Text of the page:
With France Culture
Text by Hélène Frappat
Inspired by the life and work of Mary Shelley
Broadcast 16 July at 8 p.m. as part of France Culture's summer programme
Running time 1h
What if the first modern monster was the woman who created it?
She tells us, standing alone onstage, about a world which celebrated then abandoned her, surrounded by the voices of her companions, dead or alive, real or imagined. She is Mary Shelley, who created science fiction with Frankenstein; or, The Modern Prometheus in 1818, and the post-apocalyptic novel with The Last Man in 1823. When Frankenstein was published anonymously, with a preface by her husband poet Percy Bysshe Shelley, who would long be mistaken for the father of this monstrous novel, she was barely twenty. When The Last Man appeared, she'd already lost her husband, several children, and her reputation. This is the story of a woman who, by giving birth to the most famous monster of our modern times, gave birth to herself as a woman and a writer, in a dialogue with the voices of all the ancestors—parents, lovers, friends—she is trying to free herself of.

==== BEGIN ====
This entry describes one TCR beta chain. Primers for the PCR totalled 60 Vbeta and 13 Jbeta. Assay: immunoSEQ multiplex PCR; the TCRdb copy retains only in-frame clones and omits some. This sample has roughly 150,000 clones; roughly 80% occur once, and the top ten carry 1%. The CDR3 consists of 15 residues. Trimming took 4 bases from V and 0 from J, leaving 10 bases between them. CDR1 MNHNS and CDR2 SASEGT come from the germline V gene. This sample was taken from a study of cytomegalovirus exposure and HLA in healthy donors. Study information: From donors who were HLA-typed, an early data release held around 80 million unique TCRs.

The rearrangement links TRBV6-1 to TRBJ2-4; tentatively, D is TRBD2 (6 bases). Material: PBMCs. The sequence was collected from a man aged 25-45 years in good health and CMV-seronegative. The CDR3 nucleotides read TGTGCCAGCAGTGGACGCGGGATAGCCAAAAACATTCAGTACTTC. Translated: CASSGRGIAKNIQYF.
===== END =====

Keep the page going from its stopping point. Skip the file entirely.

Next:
Hélène Frappat is the author of seven novels, published by Editions Allia (Sous réserve, 2004, L'agent de liaison, 2007, Par effraction, 2009) and Actes Sud (INVERNO, 2011, Lady Hunt, 2013, N'oublie pas de respirer, 2014, Le dernier fleuve, 2019). She has also written many essays about cinema, most notably Jacques Rivette, secret compris (Cahiers du cinéma, 2001) and Toni Servillo, le nouveau monstre (Séguier, 2018). She served as producer on Rien à voir, a monthly show about cinema broadcast on France Culture from 2004 to 2009, and has also produced many documentaries.
With Anne-Lise Heimburger
Et avec les voix de Sharif Andoura, Julian Eggerickx, Vladislav Galard, John Greaves, François Loriquet, Séphora Pondi, Dominique Reymond
Text Hélène Frappat
Music Olivier Mellano
Direction Christophe Hocké